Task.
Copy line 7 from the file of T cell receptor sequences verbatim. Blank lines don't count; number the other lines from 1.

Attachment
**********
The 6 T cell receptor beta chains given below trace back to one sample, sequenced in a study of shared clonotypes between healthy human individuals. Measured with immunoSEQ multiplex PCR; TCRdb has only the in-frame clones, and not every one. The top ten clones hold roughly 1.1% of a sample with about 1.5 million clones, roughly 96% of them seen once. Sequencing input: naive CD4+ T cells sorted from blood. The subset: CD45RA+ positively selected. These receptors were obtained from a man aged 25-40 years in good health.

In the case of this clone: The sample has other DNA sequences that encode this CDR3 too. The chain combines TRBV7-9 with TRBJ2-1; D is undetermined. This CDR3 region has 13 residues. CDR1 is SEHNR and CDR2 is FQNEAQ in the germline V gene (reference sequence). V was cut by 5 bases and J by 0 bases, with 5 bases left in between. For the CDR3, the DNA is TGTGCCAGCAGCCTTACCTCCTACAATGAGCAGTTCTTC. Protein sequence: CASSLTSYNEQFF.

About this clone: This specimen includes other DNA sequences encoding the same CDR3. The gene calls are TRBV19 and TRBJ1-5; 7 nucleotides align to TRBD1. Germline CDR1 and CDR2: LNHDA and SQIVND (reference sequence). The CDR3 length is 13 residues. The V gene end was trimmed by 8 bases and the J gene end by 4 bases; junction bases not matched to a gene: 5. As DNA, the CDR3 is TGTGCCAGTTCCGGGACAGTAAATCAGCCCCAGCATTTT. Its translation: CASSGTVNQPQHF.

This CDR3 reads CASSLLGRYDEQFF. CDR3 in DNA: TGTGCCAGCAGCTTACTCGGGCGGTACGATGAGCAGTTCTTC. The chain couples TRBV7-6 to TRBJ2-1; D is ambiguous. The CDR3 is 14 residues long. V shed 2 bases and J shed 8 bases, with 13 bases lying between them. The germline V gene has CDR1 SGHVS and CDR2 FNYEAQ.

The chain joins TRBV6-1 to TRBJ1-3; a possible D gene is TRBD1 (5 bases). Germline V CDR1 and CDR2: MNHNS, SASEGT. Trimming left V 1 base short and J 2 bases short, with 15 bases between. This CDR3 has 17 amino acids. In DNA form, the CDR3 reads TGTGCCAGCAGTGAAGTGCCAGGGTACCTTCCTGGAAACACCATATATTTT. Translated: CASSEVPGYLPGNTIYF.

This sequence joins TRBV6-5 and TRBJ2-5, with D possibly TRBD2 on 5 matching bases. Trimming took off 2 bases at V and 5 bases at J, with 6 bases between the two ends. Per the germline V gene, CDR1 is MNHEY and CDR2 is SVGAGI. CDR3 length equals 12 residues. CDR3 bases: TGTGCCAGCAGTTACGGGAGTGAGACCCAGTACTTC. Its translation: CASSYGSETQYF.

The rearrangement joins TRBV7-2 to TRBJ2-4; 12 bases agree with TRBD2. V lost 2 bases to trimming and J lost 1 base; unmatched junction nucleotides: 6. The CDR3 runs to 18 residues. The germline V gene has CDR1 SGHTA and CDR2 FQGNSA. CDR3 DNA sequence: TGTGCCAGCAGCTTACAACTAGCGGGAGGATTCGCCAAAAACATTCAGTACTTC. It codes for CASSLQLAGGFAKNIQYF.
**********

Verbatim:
The rearrangement joins TRBV7-2 to TRBJ2-4; 12 bases agree with TRBD2. V lost 2 bases to trimming and J lost 1 base; unmatched junction nucleotides: 6. The CDR3 runs to 18 residues. The germline V gene has CDR1 SGHTA and CDR2 FQGNSA. CDR3 DNA sequence: TGTGCCAGCAGCTTACAACTAGCGGGAGGATTCGCCAAAAACATTCAGTACTTC. It codes for CASSLQLAGGFAKNIQYF.